1. 3.2.1

        Daniel Cole has already been reduced to a pile of smoking rubble on these comment boards

        That “legend in your own mind” thing again is showing (and it’s not pretty)

    3. 3.3

      Danny,

      That is LESS an indictment against Director Iancu and more an indictment against the courts – you have to remember that Director Iancu expressly noted that the courts have been inconsistent.

      1. 3.3.1

        Director Iancu expressly noted that the courts have been inconsistent.

        Serious question: since when has that not been true in the history of patent law? Is the existence of inconsistency an excuse to completely obliterate 101 and replace it with a worthless “practicality” test? Is “inconsistency” an excuse to cherry pick the “pro-eligibility” language from each case and completely ignore the fundamental principles underlying section 101 which nobody except for a tiny handful of greedy patent attorneys finds controversial?

        These guys are supposed to be “experts” on patent law. Why are they so “confused” when, in most cases, it’s easy to determine if a claim is ineligible or not? Why do they refuse to addressor discuss the most obvious and banal hypotheticals which directly confront what they perceive to be the most “confusing” aspects of the case law? These are rhetorical questions. Most of us know the answer: the PTO and at least a part of the CAFC feels obligated to protect “stakeholders”, even when all the evidence in front of them shows that the world’s “stakeholders” are doing very well indeed, as reflected by their wealth and as reflected by the number of patents being filed for. As to why they feel obligated, that’s a trickier question but it’s not unreasonable to assume that certain kinds of people tend to identify with each other and “circle the wagons” when their entitled status in society is questioned in any way. And then there are those people who just can’t stand to admit they were wrong, about anything, ever, no matter how obviously wrong they were.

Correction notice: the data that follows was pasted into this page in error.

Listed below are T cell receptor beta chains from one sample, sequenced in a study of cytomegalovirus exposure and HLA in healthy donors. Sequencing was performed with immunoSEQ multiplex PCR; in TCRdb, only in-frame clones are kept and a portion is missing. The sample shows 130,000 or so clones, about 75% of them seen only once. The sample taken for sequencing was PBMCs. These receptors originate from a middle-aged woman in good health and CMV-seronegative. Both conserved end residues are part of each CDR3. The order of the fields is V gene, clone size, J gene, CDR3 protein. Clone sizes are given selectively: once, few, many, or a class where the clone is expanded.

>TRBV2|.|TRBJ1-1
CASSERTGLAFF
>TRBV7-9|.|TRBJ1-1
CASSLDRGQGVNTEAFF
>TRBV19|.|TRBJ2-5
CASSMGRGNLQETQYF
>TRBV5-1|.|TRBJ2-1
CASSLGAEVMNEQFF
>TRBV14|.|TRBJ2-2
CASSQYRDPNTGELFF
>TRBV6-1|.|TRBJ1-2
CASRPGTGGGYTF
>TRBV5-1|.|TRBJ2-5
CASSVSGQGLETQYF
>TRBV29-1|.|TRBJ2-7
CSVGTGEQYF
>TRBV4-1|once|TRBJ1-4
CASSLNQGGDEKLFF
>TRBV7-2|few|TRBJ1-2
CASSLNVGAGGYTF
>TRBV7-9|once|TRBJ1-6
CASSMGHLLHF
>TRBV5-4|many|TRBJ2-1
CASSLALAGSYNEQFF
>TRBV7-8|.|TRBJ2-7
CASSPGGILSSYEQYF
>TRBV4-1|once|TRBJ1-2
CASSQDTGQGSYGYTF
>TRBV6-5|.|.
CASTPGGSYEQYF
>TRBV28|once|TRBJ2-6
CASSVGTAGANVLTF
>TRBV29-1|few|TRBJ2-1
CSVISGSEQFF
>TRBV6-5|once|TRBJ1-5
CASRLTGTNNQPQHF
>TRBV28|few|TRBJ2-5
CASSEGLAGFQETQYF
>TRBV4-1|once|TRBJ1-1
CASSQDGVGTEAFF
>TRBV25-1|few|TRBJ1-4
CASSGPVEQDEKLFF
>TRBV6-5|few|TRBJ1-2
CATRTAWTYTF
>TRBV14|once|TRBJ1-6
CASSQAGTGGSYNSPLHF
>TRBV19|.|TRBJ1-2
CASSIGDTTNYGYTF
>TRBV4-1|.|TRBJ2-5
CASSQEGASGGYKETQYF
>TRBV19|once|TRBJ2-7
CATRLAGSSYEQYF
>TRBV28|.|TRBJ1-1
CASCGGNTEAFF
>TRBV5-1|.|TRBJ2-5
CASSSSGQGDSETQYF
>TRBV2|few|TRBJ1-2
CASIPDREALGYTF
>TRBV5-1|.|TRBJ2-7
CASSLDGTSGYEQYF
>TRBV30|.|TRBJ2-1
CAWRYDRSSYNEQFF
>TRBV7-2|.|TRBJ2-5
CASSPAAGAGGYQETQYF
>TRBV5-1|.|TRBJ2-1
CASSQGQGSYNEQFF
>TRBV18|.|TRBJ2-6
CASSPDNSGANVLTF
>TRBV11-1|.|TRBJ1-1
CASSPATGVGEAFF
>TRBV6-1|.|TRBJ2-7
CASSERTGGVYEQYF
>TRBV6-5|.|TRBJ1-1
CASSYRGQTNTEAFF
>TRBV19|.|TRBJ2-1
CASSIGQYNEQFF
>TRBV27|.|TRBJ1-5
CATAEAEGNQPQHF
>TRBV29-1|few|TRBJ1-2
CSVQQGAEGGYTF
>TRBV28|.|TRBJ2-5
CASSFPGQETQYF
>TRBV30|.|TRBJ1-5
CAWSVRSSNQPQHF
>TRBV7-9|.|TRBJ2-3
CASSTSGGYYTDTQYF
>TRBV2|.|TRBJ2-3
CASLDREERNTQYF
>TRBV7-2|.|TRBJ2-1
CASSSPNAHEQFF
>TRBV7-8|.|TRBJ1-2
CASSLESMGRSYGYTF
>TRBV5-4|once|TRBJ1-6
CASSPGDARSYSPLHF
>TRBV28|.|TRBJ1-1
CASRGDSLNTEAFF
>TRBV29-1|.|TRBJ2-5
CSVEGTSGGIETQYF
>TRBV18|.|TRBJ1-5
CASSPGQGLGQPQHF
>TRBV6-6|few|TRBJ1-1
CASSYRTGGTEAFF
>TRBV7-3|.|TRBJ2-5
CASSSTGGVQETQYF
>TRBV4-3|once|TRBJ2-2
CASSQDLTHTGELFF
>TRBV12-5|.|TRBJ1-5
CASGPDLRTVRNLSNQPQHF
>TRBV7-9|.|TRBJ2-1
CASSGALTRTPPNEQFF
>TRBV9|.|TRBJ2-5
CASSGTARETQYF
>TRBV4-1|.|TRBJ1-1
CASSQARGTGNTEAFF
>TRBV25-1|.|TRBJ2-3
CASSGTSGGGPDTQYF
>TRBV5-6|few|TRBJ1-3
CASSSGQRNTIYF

1. 3.3.1.1

          Your Accuse Others is noted.

        2. 3.3.1.2

          Repeat Post (possible count filter effect):

          replace it with a worthless “practicality” test

          Why does that potential “interpretation” worry you so?

          A “practicality” test (and I only have to guess at this point what you mean by that) would actually hew much closer to the words of Congress without the legislating from the bench that includes policy considerations from a branch not authorized to make law in regards to their own policy desires.

          A “practicality” test would align with what the actual words of Congress in 101 entail:

          A purposefully LOW bar that has but two conditions:
          1) that the innovation be written in a claim form in at least one of the statutory categories, and
          2) that the innovation provide utility within the Useful Arts.

          Why would it bother you that the law as actually written by easily met?

          Maybe you want a different law than the one that Congress wrote. Maybe you want to not allow protection of innovation of the type that is present in the Kondratiev Fifth Wave.